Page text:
Like I've said before, I think a list of sample DCs would be a fantastic addition to 5th. I'm picturing basically a big page - or two, or three - with lots of tasks on it, organized either by difficulty or by the type of task, so that we know that breaking down a wood door is DC 10 and a metal one DC 20 or whatever. But I don't think we need lots of granular, individual, precise rules for figuring out exactly how big a penalty slipperiness should impose. The thing with the DC list is, there's nothing magic about the judgments of the designers - there's no sense in which the DCs they'd come up with would really be more accurate than the ones I do. So while yes, it would be just great to have that list, I personally don't feel its lack deprives me of something essential I need to make the game work. It adds a slight cognitive burden to rulings when I have to pluck a DC out of thin air, but in general I will pitch DCs low in such cases, to facilitate the PCs doing cool things and to avoid a feeling of unfairness. I might go higher when I'm prepping ahead of time and have thought a lot about how difficult a task should be.

Quote from: sparkletwist
Anyway, the big problem I have with advantage and disadvantage is that the criteria for when to apply advantage or disadvantage are pretty vague and the ways they interact with numerical bonuses are often unclear.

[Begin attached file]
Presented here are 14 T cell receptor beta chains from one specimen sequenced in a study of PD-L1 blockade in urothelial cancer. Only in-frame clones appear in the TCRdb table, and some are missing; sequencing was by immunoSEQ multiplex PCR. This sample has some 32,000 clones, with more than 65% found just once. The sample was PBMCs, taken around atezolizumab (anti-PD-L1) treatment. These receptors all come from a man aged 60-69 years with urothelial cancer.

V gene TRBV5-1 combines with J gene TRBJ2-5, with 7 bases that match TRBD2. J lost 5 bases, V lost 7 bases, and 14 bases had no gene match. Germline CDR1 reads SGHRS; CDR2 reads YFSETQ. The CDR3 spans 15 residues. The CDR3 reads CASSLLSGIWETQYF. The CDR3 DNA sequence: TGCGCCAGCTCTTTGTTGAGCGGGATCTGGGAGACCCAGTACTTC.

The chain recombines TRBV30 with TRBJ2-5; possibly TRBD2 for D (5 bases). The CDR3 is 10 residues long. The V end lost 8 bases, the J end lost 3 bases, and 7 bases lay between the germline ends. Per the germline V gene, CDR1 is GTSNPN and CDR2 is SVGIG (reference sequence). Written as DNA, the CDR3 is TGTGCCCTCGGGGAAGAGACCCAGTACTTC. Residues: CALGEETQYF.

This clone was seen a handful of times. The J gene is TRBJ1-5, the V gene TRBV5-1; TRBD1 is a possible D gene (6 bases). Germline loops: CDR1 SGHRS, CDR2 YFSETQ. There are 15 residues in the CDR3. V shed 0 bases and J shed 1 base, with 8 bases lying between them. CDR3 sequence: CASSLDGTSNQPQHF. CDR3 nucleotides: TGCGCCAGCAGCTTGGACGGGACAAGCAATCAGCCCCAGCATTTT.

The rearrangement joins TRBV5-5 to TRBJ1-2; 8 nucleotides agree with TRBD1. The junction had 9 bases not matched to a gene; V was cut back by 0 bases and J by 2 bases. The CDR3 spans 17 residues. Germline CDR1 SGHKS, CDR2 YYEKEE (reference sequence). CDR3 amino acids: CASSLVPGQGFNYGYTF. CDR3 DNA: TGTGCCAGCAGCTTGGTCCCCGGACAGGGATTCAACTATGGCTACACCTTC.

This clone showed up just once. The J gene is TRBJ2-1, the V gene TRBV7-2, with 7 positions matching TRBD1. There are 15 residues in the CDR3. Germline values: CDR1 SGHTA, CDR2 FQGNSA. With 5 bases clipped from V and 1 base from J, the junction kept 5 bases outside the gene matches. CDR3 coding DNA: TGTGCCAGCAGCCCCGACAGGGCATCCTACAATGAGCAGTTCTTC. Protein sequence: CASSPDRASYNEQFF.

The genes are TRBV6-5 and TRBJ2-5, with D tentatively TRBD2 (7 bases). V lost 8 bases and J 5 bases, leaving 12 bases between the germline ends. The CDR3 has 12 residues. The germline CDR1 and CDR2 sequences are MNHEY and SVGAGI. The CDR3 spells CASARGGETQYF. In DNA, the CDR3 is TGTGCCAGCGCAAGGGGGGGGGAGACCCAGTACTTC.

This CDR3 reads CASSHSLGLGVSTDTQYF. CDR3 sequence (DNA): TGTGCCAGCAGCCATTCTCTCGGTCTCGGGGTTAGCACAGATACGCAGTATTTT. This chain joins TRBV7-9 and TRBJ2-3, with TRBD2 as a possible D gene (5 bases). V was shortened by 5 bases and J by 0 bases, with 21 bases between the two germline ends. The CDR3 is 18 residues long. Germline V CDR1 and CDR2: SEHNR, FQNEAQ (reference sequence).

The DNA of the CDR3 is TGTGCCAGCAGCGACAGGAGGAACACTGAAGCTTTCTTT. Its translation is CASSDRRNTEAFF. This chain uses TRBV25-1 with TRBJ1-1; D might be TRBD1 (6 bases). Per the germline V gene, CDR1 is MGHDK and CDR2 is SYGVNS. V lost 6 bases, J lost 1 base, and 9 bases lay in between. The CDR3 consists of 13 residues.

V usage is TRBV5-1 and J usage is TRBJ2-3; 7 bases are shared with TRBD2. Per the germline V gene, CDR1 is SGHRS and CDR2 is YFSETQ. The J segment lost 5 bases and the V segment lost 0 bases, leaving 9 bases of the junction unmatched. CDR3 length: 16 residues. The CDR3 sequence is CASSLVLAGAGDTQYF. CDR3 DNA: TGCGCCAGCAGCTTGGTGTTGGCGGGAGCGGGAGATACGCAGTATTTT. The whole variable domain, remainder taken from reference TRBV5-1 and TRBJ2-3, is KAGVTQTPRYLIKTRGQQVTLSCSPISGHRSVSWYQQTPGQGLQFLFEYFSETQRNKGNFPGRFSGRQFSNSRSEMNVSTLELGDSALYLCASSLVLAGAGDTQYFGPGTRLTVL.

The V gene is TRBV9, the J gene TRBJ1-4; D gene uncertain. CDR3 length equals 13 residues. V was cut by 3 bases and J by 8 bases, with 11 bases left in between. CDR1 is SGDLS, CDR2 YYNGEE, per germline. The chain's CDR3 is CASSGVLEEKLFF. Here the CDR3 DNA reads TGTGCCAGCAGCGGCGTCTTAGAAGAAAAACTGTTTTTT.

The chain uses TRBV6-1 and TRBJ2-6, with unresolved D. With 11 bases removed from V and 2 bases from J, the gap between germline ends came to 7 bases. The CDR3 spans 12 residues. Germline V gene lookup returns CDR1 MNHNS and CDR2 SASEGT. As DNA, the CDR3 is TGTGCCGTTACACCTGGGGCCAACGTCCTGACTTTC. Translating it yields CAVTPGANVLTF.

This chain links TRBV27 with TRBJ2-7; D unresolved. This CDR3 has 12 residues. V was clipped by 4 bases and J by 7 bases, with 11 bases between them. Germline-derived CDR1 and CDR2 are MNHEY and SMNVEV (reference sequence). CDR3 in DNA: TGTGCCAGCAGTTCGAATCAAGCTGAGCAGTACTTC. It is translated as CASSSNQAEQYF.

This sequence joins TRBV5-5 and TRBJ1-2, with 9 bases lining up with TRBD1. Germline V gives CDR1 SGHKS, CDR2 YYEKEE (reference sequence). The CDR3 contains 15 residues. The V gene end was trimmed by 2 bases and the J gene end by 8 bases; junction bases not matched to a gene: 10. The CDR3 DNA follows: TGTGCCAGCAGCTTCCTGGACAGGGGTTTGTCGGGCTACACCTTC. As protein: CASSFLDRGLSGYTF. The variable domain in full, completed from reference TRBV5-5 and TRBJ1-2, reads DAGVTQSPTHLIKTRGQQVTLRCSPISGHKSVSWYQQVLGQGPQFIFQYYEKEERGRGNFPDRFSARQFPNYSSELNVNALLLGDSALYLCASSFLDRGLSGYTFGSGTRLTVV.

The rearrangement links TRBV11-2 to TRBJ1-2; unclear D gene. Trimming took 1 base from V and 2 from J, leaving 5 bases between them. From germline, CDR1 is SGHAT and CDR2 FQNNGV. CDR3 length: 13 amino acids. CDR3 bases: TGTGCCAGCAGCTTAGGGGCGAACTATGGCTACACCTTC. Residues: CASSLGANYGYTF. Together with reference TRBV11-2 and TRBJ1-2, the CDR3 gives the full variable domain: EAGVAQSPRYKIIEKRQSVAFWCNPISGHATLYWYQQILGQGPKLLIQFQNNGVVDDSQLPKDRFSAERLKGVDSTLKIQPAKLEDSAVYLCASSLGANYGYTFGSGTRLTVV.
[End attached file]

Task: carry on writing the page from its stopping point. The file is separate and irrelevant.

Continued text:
I tend to say that advantage/disadvantage covers anything where there isn't an obvious numerical bonus instead. But your examples are productive to consider from my point of view. Maybe we could consider the whirlpool half cover, or the piece of furniture three-quarters cover, or whatever. But if you compare those to advantage/disadvantage (statistically + or - 4) they're all pretty close. We're talking about a difference of 1 or 2 here, and obviously any sort of cover mechanic in virtually any game is going to be pretty rough anyway. So a lot of this stuff falls under the "close enough" umbrella for me. It's a very easy-to-use mechanic. It's sloppy, but it's easy. What are the real consequences of this sloppiness for the actual experience of players and DM at the table? Those consequences have to be weighed against the consequences of a more complex, precise set of rules, and/or a more abstract set of rules. Do we prefer a slightly less-consistent game that asks DM to make more judgment calls, or a more consistent but slightly slower one that requires a bunch of smaller decisions and consultations of the rulebook? I'd prefer the first and you'd prefer the second, at least if we're playing some variant of D&D.